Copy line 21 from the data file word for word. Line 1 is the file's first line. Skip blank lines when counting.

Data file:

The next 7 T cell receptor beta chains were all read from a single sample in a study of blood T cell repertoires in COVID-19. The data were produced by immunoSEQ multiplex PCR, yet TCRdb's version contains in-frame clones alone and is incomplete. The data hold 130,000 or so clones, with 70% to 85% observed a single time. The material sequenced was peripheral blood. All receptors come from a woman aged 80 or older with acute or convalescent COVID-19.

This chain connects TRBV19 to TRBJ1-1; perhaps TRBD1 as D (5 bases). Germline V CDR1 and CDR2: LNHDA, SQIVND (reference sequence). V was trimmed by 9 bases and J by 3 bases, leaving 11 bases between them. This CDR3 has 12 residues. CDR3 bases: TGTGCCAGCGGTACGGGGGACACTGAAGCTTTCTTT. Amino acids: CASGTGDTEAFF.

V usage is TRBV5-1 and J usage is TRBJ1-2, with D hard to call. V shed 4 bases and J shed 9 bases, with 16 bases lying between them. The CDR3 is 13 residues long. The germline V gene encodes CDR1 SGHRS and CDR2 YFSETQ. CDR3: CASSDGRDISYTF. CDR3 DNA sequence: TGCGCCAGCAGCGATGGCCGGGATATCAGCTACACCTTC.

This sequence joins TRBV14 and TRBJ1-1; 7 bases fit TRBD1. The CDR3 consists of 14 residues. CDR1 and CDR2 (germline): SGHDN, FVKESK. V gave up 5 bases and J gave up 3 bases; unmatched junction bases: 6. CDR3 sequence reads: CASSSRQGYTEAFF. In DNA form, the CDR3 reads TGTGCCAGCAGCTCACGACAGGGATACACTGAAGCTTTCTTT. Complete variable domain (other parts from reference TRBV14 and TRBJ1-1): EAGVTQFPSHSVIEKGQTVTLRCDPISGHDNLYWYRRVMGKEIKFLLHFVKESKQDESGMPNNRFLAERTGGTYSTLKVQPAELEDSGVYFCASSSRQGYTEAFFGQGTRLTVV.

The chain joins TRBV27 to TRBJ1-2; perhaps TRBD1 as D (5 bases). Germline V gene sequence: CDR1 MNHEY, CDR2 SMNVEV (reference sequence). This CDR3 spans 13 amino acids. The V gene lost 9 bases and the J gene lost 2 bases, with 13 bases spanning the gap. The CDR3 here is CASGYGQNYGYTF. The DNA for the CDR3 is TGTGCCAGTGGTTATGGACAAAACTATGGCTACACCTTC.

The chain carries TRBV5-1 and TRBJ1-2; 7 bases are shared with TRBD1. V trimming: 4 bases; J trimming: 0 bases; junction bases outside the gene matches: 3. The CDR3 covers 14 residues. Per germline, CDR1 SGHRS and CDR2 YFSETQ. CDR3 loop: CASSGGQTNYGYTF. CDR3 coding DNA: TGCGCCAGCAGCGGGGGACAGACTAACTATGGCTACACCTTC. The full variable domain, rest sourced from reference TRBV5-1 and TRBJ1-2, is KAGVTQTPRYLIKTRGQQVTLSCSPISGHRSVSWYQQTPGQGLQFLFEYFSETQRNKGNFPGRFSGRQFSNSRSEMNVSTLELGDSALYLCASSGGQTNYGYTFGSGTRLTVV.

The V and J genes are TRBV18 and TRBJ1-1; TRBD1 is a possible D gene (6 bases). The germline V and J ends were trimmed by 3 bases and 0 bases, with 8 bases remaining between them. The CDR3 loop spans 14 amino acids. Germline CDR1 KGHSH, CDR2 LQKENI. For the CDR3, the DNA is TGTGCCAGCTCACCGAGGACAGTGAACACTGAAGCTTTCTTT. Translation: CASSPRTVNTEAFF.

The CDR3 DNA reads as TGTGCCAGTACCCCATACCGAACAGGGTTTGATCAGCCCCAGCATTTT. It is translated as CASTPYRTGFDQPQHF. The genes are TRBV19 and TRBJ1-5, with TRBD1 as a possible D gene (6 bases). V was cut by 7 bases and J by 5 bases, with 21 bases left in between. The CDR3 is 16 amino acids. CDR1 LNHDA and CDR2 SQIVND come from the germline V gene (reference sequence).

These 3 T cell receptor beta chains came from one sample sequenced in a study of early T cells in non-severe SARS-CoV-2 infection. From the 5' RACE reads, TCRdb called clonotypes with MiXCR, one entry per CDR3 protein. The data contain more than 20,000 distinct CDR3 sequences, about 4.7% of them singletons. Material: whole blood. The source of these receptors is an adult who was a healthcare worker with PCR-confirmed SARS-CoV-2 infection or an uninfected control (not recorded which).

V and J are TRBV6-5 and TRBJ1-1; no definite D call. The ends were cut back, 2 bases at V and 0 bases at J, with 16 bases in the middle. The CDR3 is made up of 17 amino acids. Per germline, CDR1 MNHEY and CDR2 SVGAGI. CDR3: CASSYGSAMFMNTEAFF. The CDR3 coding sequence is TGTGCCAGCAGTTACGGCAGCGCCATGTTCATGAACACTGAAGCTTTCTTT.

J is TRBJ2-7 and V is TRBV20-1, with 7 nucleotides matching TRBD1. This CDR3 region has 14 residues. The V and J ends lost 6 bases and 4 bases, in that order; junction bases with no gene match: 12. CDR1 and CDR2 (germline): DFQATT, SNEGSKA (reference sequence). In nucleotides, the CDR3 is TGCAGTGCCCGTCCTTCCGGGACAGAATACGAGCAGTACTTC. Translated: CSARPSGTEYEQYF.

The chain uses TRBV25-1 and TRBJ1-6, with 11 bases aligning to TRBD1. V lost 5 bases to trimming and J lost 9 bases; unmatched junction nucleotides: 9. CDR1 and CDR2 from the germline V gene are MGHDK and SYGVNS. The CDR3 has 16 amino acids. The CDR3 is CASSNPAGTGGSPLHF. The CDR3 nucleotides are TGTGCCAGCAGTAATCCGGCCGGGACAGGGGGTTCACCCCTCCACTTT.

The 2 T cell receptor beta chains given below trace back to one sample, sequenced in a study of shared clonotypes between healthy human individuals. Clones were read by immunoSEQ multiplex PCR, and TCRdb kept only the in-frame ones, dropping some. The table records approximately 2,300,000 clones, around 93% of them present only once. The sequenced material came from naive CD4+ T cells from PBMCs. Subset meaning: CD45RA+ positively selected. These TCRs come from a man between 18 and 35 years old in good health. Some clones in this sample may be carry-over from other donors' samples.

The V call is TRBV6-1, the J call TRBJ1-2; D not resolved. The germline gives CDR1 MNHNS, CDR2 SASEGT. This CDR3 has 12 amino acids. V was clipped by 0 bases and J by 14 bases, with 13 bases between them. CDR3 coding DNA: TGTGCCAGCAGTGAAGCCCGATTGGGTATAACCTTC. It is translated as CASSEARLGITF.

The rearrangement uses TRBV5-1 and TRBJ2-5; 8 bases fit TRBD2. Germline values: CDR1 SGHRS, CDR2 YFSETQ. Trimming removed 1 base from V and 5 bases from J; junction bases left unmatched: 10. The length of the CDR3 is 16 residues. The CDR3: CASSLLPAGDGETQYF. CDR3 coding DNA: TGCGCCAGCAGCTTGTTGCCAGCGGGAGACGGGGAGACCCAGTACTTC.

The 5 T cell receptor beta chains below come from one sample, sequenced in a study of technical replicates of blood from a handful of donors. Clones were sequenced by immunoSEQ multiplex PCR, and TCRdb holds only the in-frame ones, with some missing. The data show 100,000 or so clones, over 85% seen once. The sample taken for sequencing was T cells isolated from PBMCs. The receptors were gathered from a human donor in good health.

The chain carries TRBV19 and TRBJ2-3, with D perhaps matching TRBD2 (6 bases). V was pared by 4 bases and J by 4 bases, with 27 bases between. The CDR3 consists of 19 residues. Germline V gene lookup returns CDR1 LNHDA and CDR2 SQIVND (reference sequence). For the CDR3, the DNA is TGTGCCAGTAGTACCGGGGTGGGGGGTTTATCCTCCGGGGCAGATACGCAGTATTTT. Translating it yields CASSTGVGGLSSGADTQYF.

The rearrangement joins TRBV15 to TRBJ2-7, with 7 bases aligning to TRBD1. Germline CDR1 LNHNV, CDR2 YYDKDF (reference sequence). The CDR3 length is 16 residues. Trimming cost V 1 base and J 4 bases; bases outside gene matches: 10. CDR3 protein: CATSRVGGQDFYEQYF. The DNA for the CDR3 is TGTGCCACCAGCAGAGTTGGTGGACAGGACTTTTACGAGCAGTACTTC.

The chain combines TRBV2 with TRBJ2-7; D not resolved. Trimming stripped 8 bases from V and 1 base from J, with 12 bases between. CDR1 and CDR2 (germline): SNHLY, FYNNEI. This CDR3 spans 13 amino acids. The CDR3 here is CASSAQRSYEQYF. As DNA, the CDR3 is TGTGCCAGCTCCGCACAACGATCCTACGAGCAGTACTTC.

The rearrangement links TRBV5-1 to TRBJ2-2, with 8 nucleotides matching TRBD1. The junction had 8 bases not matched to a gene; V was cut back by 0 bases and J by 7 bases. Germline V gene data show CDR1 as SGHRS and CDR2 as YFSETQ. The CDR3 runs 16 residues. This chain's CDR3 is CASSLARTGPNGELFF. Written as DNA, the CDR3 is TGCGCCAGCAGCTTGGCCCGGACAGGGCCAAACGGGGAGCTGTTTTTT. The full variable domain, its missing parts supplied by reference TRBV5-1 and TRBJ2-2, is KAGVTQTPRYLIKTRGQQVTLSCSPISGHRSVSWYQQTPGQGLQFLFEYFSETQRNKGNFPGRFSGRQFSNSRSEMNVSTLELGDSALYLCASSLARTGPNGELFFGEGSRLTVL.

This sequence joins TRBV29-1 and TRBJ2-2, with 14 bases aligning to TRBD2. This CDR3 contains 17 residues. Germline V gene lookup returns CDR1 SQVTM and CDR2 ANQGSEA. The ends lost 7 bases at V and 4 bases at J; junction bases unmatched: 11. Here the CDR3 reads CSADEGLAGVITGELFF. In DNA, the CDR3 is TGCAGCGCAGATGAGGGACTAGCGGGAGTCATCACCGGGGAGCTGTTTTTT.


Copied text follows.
This sequence joins TRBV29-1 and TRBJ2-2, with 14 bases aligning to TRBD2. This CDR3 contains 17 residues. Germline V gene lookup returns CDR1 SQVTM and CDR2 ANQGSEA. The ends lost 7 bases at V and 4 bases at J; junction bases unmatched: 11. Here the CDR3 reads CSADEGLAGVITGELFF. In DNA, the CDR3 is TGCAGCGCAGATGAGGGACTAGCGGGAGTCATCACCGGGGAGCTGTTTTTT.